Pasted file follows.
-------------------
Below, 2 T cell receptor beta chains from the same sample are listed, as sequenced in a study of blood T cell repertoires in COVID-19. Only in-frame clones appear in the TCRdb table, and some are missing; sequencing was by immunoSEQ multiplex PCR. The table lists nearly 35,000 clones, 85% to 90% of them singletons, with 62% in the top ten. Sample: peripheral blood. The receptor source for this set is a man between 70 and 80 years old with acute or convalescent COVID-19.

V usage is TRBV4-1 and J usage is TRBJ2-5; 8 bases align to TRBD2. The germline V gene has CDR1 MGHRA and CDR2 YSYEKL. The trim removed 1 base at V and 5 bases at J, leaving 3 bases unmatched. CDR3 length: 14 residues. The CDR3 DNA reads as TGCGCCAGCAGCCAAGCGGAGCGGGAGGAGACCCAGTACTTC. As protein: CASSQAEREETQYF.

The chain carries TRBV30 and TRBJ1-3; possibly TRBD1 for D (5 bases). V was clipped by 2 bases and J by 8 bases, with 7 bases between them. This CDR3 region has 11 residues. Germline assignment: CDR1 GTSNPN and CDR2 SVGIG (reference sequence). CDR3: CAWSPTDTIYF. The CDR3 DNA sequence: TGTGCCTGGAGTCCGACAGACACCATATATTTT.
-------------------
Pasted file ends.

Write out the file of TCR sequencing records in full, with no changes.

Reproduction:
Below, 2 T cell receptor beta chains from the same sample are listed, as sequenced in a study of blood T cell repertoires in COVID-19. Only in-frame clones appear in the TCRdb table, and some are missing; sequencing was by immunoSEQ multiplex PCR. The table lists nearly 35,000 clones, 85% to 90% of them singletons, with 62% in the top ten. Sample: peripheral blood. The receptor source for this set is a man between 70 and 80 years old with acute or convalescent COVID-19.

V usage is TRBV4-1 and J usage is TRBJ2-5; 8 bases align to TRBD2. The germline V gene has CDR1 MGHRA and CDR2 YSYEKL. The trim removed 1 base at V and 5 bases at J, leaving 3 bases unmatched. CDR3 length: 14 residues. The CDR3 DNA reads as TGCGCCAGCAGCCAAGCGGAGCGGGAGGAGACCCAGTACTTC. As protein: CASSQAEREETQYF.

The chain carries TRBV30 and TRBJ1-3; possibly TRBD1 for D (5 bases). V was clipped by 2 bases and J by 8 bases, with 7 bases between them. This CDR3 region has 11 residues. Germline assignment: CDR1 GTSNPN and CDR2 SVGIG (reference sequence). CDR3: CAWSPTDTIYF. The CDR3 DNA sequence: TGTGCCTGGAGTCCGACAGACACCATATATTTT.